Category - Exposed

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Spoiler Alert!

In my 'Exposed' series of articles I reveal some of the secrets behind how I created my images.  If you don't want to know how I made this image, then STOP reading now!

First Contact - Abstract Art by Jane Trotter
First Contact

They say oil and water don’t mix. I beg to differ! Throw in something which will provide a colourful, reflective surface and you’ve got the ingredients for hours of fun with the camera, not to mention the potential for making a great abstract photograph.

‘First Contact’ is the result of some of my early attempts playing with oil and water. I hadn’t tried this technique before and I was very keen to see what would eventuate from my experimentation.

What ensued turned out to be a journey of discovery with twists and turns, revelations, total abandonment and a large helping of just good old plain luck.

Setting up to take the abstract image 'First Contact'
Setting up to take ‘First Contact’

The Set Up

I decided a CD would be the best candidate to provide the necessary reflective surface underneath the oil and water, and I placed this under a small Pyrex dish.

Working close to a window allowed plenty of natural light and I was able to reposition the CD as necessary to find just the right colours and reflections.

I must say my, my Manfrotto tripod came into its own here. The ability to safely and securely align my camera horizontally above the subject matter was a huge help.

The final step was easy – add the liquids.

Oil droplets on water
Oil droplets on water

First Attempts

Looking through the camera I was delighted with the beautiful greens and blues reflecting off the CD. I had certainly struck it lucky with the light. Keen to begin, I took a paperclip and carefully and slowly began to ‘nudge’ the oil droplets so they would appear in the frame.

Often I would have to wait until they were in the position I wanted, but even then, that was usually only for a moment, as liquids have a habit of moving. Your nicely framed shot inevitably begins to transform into something completely different and far less pleasing.

I was getting many shots like the one you see to the left, with the oil droplets intact in their natural, circular formations. I found some of these quite attractive, but I was becoming increasingly frustrated at my lack of control over how the shots were going to look. These oil droplets had a mind of their own and never ended up in their intended location!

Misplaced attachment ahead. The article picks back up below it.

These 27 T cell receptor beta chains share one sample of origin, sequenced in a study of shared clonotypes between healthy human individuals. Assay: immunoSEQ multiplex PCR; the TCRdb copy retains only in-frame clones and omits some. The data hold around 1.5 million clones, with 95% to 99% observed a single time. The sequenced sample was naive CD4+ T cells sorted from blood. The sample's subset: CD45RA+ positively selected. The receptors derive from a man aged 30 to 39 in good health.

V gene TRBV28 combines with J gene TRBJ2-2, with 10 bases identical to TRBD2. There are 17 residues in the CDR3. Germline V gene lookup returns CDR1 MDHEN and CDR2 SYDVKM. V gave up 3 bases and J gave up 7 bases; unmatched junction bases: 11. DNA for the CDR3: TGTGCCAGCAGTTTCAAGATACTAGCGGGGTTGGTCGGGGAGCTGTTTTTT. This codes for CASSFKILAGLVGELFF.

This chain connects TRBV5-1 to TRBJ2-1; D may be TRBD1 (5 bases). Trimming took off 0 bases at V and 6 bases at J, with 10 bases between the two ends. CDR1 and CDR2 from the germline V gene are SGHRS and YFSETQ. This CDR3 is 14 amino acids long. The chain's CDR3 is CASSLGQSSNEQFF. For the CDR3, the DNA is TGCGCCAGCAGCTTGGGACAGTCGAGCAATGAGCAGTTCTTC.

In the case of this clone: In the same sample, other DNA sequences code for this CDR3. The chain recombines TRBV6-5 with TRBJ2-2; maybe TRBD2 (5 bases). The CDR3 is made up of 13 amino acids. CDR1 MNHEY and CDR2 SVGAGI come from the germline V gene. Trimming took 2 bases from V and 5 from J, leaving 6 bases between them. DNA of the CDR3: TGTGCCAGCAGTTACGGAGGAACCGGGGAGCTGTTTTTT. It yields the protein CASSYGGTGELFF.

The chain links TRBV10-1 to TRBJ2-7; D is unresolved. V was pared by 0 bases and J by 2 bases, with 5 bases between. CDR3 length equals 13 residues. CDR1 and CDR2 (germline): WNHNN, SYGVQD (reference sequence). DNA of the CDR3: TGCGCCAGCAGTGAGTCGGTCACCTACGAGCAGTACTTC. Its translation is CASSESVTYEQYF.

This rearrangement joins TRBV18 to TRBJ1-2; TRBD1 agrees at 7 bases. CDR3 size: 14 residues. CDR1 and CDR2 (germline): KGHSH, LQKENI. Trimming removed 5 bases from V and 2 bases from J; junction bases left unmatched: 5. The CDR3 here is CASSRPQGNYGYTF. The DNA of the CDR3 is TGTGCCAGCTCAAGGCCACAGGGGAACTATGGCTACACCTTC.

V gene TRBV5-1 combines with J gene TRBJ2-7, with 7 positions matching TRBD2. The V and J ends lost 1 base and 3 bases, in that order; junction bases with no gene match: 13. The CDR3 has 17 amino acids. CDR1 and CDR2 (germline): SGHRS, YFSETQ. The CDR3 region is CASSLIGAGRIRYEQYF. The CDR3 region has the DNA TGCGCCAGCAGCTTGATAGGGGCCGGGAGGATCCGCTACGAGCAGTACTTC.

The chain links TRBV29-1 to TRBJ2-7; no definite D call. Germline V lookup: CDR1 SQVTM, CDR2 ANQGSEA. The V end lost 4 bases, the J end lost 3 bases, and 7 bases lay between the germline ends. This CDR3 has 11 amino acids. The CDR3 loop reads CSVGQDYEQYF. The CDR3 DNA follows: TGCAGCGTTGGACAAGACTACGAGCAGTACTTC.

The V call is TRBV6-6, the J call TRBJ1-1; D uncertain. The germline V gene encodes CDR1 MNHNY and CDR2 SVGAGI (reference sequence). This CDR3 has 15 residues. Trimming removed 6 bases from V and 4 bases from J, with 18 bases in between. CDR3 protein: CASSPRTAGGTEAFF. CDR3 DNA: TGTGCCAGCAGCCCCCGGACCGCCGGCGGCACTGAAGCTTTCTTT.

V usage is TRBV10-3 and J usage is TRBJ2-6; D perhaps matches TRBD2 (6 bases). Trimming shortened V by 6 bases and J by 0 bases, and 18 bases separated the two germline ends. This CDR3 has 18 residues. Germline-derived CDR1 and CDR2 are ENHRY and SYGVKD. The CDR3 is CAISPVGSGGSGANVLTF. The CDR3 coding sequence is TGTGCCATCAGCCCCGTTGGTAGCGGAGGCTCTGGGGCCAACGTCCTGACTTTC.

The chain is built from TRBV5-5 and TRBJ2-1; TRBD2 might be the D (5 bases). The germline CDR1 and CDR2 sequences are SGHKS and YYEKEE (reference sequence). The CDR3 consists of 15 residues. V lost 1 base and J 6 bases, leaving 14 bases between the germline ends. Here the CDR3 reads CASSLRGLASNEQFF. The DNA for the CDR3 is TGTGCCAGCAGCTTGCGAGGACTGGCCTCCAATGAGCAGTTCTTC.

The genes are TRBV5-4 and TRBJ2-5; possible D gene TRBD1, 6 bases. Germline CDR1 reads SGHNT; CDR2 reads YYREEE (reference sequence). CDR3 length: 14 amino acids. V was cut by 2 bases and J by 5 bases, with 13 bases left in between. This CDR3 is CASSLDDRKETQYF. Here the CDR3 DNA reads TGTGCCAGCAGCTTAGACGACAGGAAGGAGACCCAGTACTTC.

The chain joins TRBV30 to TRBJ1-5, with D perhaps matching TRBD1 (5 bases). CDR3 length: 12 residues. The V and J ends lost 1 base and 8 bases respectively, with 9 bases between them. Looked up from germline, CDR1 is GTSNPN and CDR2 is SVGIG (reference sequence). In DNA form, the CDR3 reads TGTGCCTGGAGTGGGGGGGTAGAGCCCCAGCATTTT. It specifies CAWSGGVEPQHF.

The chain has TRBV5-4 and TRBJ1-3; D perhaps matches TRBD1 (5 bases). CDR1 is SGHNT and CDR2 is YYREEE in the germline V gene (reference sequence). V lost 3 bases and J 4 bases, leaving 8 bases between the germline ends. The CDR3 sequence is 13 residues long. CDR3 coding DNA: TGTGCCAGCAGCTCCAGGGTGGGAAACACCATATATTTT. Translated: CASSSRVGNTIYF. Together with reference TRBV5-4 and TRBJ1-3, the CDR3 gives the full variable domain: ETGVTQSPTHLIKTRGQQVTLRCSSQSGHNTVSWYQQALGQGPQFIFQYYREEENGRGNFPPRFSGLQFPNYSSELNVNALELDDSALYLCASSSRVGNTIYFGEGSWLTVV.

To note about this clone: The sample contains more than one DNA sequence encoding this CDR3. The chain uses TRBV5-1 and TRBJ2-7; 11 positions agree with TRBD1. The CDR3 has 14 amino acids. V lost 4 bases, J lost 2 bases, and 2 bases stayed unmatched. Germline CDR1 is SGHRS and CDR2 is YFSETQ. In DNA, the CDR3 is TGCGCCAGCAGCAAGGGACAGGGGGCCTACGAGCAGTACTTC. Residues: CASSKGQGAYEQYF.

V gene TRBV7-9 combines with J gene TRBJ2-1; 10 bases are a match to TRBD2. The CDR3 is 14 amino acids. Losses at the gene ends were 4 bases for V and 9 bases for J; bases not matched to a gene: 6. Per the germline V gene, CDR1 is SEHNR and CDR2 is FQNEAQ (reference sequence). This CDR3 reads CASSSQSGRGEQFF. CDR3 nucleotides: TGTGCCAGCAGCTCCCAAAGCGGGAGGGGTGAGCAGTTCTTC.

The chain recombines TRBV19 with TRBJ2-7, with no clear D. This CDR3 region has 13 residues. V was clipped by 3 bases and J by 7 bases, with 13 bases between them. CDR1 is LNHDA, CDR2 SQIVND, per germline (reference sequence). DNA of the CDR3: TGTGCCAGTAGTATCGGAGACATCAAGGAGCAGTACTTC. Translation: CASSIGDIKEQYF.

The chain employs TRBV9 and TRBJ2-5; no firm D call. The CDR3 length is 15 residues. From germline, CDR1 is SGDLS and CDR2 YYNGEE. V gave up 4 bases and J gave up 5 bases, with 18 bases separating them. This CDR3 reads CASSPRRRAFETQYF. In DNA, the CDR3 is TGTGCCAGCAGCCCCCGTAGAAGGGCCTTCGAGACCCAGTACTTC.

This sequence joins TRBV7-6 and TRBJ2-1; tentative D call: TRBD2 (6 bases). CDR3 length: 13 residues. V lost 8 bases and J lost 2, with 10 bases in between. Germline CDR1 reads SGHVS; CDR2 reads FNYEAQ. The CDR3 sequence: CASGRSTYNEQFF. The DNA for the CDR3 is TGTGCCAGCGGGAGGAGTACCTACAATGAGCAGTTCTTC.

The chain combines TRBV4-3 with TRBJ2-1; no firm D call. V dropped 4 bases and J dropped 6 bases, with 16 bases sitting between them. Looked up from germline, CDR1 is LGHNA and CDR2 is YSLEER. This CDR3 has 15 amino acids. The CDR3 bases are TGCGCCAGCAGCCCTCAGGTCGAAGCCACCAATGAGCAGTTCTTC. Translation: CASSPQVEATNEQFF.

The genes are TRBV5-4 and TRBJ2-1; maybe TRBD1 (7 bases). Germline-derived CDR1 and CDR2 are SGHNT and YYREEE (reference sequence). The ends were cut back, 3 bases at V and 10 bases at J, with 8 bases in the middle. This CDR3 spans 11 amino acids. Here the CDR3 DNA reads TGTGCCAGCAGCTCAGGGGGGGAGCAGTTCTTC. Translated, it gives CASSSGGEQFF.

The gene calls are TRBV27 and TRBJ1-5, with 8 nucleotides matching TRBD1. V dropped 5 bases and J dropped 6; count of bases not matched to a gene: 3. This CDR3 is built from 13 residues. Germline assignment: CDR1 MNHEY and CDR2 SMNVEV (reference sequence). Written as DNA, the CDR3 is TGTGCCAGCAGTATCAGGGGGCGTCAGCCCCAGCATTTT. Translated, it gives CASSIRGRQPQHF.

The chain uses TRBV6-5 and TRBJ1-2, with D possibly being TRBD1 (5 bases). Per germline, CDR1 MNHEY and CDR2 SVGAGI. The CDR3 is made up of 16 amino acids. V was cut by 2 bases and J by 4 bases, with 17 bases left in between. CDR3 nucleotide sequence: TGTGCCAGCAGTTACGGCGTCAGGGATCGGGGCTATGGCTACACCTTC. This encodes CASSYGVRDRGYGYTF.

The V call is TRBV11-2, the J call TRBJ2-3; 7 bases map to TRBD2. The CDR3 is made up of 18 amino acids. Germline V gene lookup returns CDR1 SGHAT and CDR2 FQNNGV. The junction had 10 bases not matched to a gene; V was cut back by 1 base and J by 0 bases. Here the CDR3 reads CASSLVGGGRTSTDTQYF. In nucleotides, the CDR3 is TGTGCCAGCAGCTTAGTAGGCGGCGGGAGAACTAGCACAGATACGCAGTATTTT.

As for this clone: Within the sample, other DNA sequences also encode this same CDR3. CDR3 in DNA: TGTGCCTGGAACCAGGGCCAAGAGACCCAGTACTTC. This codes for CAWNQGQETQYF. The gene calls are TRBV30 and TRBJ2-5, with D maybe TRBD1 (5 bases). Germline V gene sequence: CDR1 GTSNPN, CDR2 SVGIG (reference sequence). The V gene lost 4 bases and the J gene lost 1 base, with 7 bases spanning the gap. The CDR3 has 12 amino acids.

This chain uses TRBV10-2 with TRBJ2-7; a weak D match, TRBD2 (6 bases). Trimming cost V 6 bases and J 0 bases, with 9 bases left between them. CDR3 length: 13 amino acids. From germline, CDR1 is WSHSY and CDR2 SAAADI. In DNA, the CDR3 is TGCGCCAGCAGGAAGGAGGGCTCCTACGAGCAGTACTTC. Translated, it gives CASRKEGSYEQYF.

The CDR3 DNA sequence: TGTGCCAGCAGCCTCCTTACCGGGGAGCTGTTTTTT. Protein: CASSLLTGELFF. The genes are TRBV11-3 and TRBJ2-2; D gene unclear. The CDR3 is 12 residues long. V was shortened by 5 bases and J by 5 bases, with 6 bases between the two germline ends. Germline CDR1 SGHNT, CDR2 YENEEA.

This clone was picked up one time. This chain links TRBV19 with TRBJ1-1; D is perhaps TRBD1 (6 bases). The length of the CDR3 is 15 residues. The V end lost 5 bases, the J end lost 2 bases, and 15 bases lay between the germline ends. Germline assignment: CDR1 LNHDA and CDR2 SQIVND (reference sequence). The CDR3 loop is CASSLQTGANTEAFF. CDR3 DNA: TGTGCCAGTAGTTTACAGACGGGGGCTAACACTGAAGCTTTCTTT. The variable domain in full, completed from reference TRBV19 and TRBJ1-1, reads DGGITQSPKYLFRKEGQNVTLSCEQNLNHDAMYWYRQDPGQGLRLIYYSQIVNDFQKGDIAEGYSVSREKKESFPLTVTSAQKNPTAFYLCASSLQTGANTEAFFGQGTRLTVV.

Swirling the oil
Swirling the oil

Embrace the Chaos!

Sometimes you just have to accept that you can’t control the universe! It was time to embrace the chaos. In fact – it was time to create the chaos. I grabbed the paperclip which, previously I had been so cautious with, and started to make vigorous and energetic swirls in the liquids. The oil was completely disrupted and became long and streaky. Unusual curving shapes would appear, disappear and reconstitute themselves in a glorious random dance.

I knew any photo I took from this point on would be totally out of my control – but I’d decided this was going to be my new approach. Literally, I’d be going with the flow.

The resulting images were fantastical, surreal and enormously satisfying. I had a smile on my face for the rest of the entire shoot. Ironically, letting go produced the best results.

Original 'In Camera' image for 'First Contact'
In Camera Image

Magical Serendipity

I will be the first to admit, the Gods must have been smiling along with me because serendipity played a big part. There was no way I could anticipate or arrange the oil to look like this. I was extremely lucky to have taken the shot at that precise moment.

I have always felt a strong connection with this image. The shapes suggest a giant cosmic hand reaching out into space. I love the vastness, grandeur and sense of mystery.

In the end, I didn’t have to do very much to the original shot you see here. There was some basic tidying up (cloning out some unsightly dust particles and a stray hair) and I have boosted the saturation to give the colours their maximum impact.

I learnt a lot during this photo shoot, probably more about myself than photography. Don’t be afraid to ‘mix it up’ and take a different path than you first intended. You might just find your new journey opens up many pleasant surprises…

About the Author

Jane Trotter is an abstract photographer living in Dunedin, New Zealand. Reimagining everyday objects found around the home, Jane transforms them into colourful and dramatic pieces of contemporary art.

Jane Trotter